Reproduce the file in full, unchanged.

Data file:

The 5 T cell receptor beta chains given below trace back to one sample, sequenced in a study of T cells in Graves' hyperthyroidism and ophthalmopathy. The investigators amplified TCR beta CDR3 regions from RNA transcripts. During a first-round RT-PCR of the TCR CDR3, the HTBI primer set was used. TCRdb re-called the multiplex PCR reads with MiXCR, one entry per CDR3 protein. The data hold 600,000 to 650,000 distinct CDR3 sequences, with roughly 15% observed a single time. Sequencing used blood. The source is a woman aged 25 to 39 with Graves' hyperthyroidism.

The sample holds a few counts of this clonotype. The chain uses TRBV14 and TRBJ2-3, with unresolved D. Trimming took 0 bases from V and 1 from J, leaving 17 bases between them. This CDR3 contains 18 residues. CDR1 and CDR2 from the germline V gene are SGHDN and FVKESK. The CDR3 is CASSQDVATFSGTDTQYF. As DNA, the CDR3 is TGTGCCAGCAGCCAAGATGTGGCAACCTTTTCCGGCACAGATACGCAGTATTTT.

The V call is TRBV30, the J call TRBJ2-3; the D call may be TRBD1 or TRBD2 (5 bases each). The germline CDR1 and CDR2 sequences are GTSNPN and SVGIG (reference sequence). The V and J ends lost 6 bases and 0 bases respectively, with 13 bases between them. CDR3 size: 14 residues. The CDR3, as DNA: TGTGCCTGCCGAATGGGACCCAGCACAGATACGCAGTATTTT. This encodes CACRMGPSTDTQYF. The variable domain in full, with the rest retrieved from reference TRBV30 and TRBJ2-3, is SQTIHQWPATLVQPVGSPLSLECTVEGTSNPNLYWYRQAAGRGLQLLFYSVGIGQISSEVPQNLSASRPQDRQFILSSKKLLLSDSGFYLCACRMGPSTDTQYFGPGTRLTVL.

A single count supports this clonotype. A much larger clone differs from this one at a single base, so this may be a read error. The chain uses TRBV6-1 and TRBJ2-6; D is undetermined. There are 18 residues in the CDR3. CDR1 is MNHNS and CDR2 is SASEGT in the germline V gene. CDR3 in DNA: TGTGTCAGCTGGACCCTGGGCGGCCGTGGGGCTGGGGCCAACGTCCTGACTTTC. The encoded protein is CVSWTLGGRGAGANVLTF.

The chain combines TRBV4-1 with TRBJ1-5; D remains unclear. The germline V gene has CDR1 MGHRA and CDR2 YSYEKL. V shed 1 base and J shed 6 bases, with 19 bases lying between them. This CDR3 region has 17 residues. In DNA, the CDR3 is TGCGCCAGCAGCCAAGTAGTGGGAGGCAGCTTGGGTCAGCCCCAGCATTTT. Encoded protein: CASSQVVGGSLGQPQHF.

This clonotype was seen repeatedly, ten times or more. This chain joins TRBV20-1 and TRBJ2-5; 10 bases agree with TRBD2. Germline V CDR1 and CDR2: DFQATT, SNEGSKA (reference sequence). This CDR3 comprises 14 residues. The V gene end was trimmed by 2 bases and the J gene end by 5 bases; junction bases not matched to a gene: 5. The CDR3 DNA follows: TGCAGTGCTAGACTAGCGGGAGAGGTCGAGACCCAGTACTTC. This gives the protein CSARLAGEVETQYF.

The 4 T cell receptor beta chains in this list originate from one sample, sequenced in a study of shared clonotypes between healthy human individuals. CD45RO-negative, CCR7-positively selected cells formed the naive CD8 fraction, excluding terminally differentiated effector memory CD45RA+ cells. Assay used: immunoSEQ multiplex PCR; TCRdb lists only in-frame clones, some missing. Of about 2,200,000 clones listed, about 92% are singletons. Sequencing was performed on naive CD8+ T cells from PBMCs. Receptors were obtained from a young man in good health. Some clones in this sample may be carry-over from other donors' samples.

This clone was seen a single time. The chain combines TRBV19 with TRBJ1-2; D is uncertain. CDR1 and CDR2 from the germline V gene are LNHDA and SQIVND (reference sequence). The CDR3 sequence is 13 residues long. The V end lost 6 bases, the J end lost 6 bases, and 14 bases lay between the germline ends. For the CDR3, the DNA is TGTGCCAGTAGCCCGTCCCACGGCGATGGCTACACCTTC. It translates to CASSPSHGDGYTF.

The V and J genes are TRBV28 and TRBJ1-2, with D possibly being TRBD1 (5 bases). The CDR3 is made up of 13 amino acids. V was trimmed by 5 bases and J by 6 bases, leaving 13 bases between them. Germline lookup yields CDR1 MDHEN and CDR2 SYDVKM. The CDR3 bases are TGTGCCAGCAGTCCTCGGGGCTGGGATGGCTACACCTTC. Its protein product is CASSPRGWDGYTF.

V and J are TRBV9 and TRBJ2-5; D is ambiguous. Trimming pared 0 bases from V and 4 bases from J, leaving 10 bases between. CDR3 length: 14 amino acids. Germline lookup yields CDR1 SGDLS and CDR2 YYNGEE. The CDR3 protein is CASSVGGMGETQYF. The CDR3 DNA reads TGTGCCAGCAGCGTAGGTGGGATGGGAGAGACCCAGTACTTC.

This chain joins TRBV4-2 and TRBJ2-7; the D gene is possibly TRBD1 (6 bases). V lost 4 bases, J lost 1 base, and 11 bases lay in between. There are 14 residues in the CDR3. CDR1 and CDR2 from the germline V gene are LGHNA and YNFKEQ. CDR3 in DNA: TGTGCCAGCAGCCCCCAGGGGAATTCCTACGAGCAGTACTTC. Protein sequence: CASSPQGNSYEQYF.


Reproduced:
The 5 T cell receptor beta chains given below trace back to one sample, sequenced in a study of T cells in Graves' hyperthyroidism and ophthalmopathy. The investigators amplified TCR beta CDR3 regions from RNA transcripts. During a first-round RT-PCR of the TCR CDR3, the HTBI primer set was used. TCRdb re-called the multiplex PCR reads with MiXCR, one entry per CDR3 protein. The data hold 600,000 to 650,000 distinct CDR3 sequences, with roughly 15% observed a single time. Sequencing used blood. The source is a woman aged 25 to 39 with Graves' hyperthyroidism.

The sample holds a few counts of this clonotype. The chain uses TRBV14 and TRBJ2-3, with unresolved D. Trimming took 0 bases from V and 1 from J, leaving 17 bases between them. This CDR3 contains 18 residues. CDR1 and CDR2 from the germline V gene are SGHDN and FVKESK. The CDR3 is CASSQDVATFSGTDTQYF. As DNA, the CDR3 is TGTGCCAGCAGCCAAGATGTGGCAACCTTTTCCGGCACAGATACGCAGTATTTT.

The V call is TRBV30, the J call TRBJ2-3; the D call may be TRBD1 or TRBD2 (5 bases each). The germline CDR1 and CDR2 sequences are GTSNPN and SVGIG (reference sequence). The V and J ends lost 6 bases and 0 bases respectively, with 13 bases between them. CDR3 size: 14 residues. The CDR3, as DNA: TGTGCCTGCCGAATGGGACCCAGCACAGATACGCAGTATTTT. This encodes CACRMGPSTDTQYF. The variable domain in full, with the rest retrieved from reference TRBV30 and TRBJ2-3, is SQTIHQWPATLVQPVGSPLSLECTVEGTSNPNLYWYRQAAGRGLQLLFYSVGIGQISSEVPQNLSASRPQDRQFILSSKKLLLSDSGFYLCACRMGPSTDTQYFGPGTRLTVL.

A single count supports this clonotype. A much larger clone differs from this one at a single base, so this may be a read error. The chain uses TRBV6-1 and TRBJ2-6; D is undetermined. There are 18 residues in the CDR3. CDR1 is MNHNS and CDR2 is SASEGT in the germline V gene. CDR3 in DNA: TGTGTCAGCTGGACCCTGGGCGGCCGTGGGGCTGGGGCCAACGTCCTGACTTTC. The encoded protein is CVSWTLGGRGAGANVLTF.

The chain combines TRBV4-1 with TRBJ1-5; D remains unclear. The germline V gene has CDR1 MGHRA and CDR2 YSYEKL. V shed 1 base and J shed 6 bases, with 19 bases lying between them. This CDR3 region has 17 residues. In DNA, the CDR3 is TGCGCCAGCAGCCAAGTAGTGGGAGGCAGCTTGGGTCAGCCCCAGCATTTT. Encoded protein: CASSQVVGGSLGQPQHF.

This clonotype was seen repeatedly, ten times or more. This chain joins TRBV20-1 and TRBJ2-5; 10 bases agree with TRBD2. Germline V CDR1 and CDR2: DFQATT, SNEGSKA (reference sequence). This CDR3 comprises 14 residues. The V gene end was trimmed by 2 bases and the J gene end by 5 bases; junction bases not matched to a gene: 5. The CDR3 DNA follows: TGCAGTGCTAGACTAGCGGGAGAGGTCGAGACCCAGTACTTC. This gives the protein CSARLAGEVETQYF.

The 4 T cell receptor beta chains in this list originate from one sample, sequenced in a study of shared clonotypes between healthy human individuals. CD45RO-negative, CCR7-positively selected cells formed the naive CD8 fraction, excluding terminally differentiated effector memory CD45RA+ cells. Assay used: immunoSEQ multiplex PCR; TCRdb lists only in-frame clones, some missing. Of about 2,200,000 clones listed, about 92% are singletons. Sequencing was performed on naive CD8+ T cells from PBMCs. Receptors were obtained from a young man in good health. Some clones in this sample may be carry-over from other donors' samples.

This clone was seen a single time. The chain combines TRBV19 with TRBJ1-2; D is uncertain. CDR1 and CDR2 from the germline V gene are LNHDA and SQIVND (reference sequence). The CDR3 sequence is 13 residues long. The V end lost 6 bases, the J end lost 6 bases, and 14 bases lay between the germline ends. For the CDR3, the DNA is TGTGCCAGTAGCCCGTCCCACGGCGATGGCTACACCTTC. It translates to CASSPSHGDGYTF.

The V and J genes are TRBV28 and TRBJ1-2, with D possibly being TRBD1 (5 bases). The CDR3 is made up of 13 amino acids. V was trimmed by 5 bases and J by 6 bases, leaving 13 bases between them. Germline lookup yields CDR1 MDHEN and CDR2 SYDVKM. The CDR3 bases are TGTGCCAGCAGTCCTCGGGGCTGGGATGGCTACACCTTC. Its protein product is CASSPRGWDGYTF.

V and J are TRBV9 and TRBJ2-5; D is ambiguous. Trimming pared 0 bases from V and 4 bases from J, leaving 10 bases between. CDR3 length: 14 amino acids. Germline lookup yields CDR1 SGDLS and CDR2 YYNGEE. The CDR3 protein is CASSVGGMGETQYF. The CDR3 DNA reads TGTGCCAGCAGCGTAGGTGGGATGGGAGAGACCCAGTACTTC.

This chain joins TRBV4-2 and TRBJ2-7; the D gene is possibly TRBD1 (6 bases). V lost 4 bases, J lost 1 base, and 11 bases lay in between. There are 14 residues in the CDR3. CDR1 and CDR2 from the germline V gene are LGHNA and YNFKEQ. CDR3 in DNA: TGTGCCAGCAGCCCCCAGGGGAATTCCTACGAGCAGTACTTC. Protein sequence: CASSPQGNSYEQYF.